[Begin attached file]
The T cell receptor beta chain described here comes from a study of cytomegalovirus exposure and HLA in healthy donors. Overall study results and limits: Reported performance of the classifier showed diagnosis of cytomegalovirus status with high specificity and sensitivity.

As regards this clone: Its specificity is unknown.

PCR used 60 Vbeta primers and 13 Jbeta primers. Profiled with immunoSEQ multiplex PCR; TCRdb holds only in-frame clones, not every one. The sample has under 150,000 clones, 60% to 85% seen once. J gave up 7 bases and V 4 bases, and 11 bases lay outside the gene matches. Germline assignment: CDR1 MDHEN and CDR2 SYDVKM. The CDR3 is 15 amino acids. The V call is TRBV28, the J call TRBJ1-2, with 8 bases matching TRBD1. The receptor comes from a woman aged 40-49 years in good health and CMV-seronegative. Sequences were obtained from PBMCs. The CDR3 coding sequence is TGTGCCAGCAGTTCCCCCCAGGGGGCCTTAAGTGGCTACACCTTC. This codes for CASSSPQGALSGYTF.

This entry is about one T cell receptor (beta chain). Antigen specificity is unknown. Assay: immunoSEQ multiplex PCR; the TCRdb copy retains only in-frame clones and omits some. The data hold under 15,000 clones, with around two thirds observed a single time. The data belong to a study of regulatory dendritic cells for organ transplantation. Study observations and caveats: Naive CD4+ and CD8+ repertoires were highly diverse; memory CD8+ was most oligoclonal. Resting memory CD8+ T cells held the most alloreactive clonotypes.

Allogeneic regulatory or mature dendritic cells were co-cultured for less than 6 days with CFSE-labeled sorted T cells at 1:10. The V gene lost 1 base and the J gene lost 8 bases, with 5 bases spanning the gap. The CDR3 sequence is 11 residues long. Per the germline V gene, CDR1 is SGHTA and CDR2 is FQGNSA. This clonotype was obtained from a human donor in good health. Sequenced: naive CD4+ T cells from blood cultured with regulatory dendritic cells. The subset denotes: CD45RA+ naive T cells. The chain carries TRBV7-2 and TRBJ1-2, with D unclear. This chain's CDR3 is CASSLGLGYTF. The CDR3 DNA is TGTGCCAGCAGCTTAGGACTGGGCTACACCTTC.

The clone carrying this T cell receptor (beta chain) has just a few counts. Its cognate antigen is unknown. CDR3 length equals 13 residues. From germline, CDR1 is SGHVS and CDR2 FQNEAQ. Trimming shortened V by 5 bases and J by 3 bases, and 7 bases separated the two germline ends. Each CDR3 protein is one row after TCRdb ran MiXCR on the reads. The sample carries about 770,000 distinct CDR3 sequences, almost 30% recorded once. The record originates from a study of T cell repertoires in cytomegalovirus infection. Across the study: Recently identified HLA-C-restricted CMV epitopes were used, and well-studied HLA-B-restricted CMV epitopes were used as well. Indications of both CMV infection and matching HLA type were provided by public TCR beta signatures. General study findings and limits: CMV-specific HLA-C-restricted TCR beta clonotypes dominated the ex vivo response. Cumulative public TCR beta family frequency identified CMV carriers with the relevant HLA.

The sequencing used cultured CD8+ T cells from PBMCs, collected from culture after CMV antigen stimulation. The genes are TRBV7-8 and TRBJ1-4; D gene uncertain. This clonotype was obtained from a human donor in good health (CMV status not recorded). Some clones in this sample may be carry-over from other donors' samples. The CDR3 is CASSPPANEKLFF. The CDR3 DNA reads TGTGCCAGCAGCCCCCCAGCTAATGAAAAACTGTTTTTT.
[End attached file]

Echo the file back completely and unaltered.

The T cell receptor beta chain described here comes from a study of cytomegalovirus exposure and HLA in healthy donors. Overall study results and limits: Reported performance of the classifier showed diagnosis of cytomegalovirus status with high specificity and sensitivity.

As regards this clone: Its specificity is unknown.

PCR used 60 Vbeta primers and 13 Jbeta primers. Profiled with immunoSEQ multiplex PCR; TCRdb holds only in-frame clones, not every one. The sample has under 150,000 clones, 60% to 85% seen once. J gave up 7 bases and V 4 bases, and 11 bases lay outside the gene matches. Germline assignment: CDR1 MDHEN and CDR2 SYDVKM. The CDR3 is 15 amino acids. The V call is TRBV28, the J call TRBJ1-2, with 8 bases matching TRBD1. The receptor comes from a woman aged 40-49 years in good health and CMV-seronegative. Sequences were obtained from PBMCs. The CDR3 coding sequence is TGTGCCAGCAGTTCCCCCCAGGGGGCCTTAAGTGGCTACACCTTC. This codes for CASSSPQGALSGYTF.

This entry is about one T cell receptor (beta chain). Antigen specificity is unknown. Assay: immunoSEQ multiplex PCR; the TCRdb copy retains only in-frame clones and omits some. The data hold under 15,000 clones, with around two thirds observed a single time. The data belong to a study of regulatory dendritic cells for organ transplantation. Study observations and caveats: Naive CD4+ and CD8+ repertoires were highly diverse; memory CD8+ was most oligoclonal. Resting memory CD8+ T cells held the most alloreactive clonotypes.

Allogeneic regulatory or mature dendritic cells were co-cultured for less than 6 days with CFSE-labeled sorted T cells at 1:10. The V gene lost 1 base and the J gene lost 8 bases, with 5 bases spanning the gap. The CDR3 sequence is 11 residues long. Per the germline V gene, CDR1 is SGHTA and CDR2 is FQGNSA. This clonotype was obtained from a human donor in good health. Sequenced: naive CD4+ T cells from blood cultured with regulatory dendritic cells. The subset denotes: CD45RA+ naive T cells. The chain carries TRBV7-2 and TRBJ1-2, with D unclear. This chain's CDR3 is CASSLGLGYTF. The CDR3 DNA is TGTGCCAGCAGCTTAGGACTGGGCTACACCTTC.

The clone carrying this T cell receptor (beta chain) has just a few counts. Its cognate antigen is unknown. CDR3 length equals 13 residues. From germline, CDR1 is SGHVS and CDR2 FQNEAQ. Trimming shortened V by 5 bases and J by 3 bases, and 7 bases separated the two germline ends. Each CDR3 protein is one row after TCRdb ran MiXCR on the reads. The sample carries about 770,000 distinct CDR3 sequences, almost 30% recorded once. The record originates from a study of T cell repertoires in cytomegalovirus infection. Across the study: Recently identified HLA-C-restricted CMV epitopes were used, and well-studied HLA-B-restricted CMV epitopes were used as well. Indications of both CMV infection and matching HLA type were provided by public TCR beta signatures. General study findings and limits: CMV-specific HLA-C-restricted TCR beta clonotypes dominated the ex vivo response. Cumulative public TCR beta family frequency identified CMV carriers with the relevant HLA.

The sequencing used cultured CD8+ T cells from PBMCs, collected from culture after CMV antigen stimulation. The genes are TRBV7-8 and TRBJ1-4; D gene uncertain. This clonotype was obtained from a human donor in good health (CMV status not recorded). Some clones in this sample may be carry-over from other donors' samples. The CDR3 is CASSPPANEKLFF. The CDR3 DNA reads TGTGCCAGCAGCCCCCCAGCTAATGAAAAACTGTTTTTT.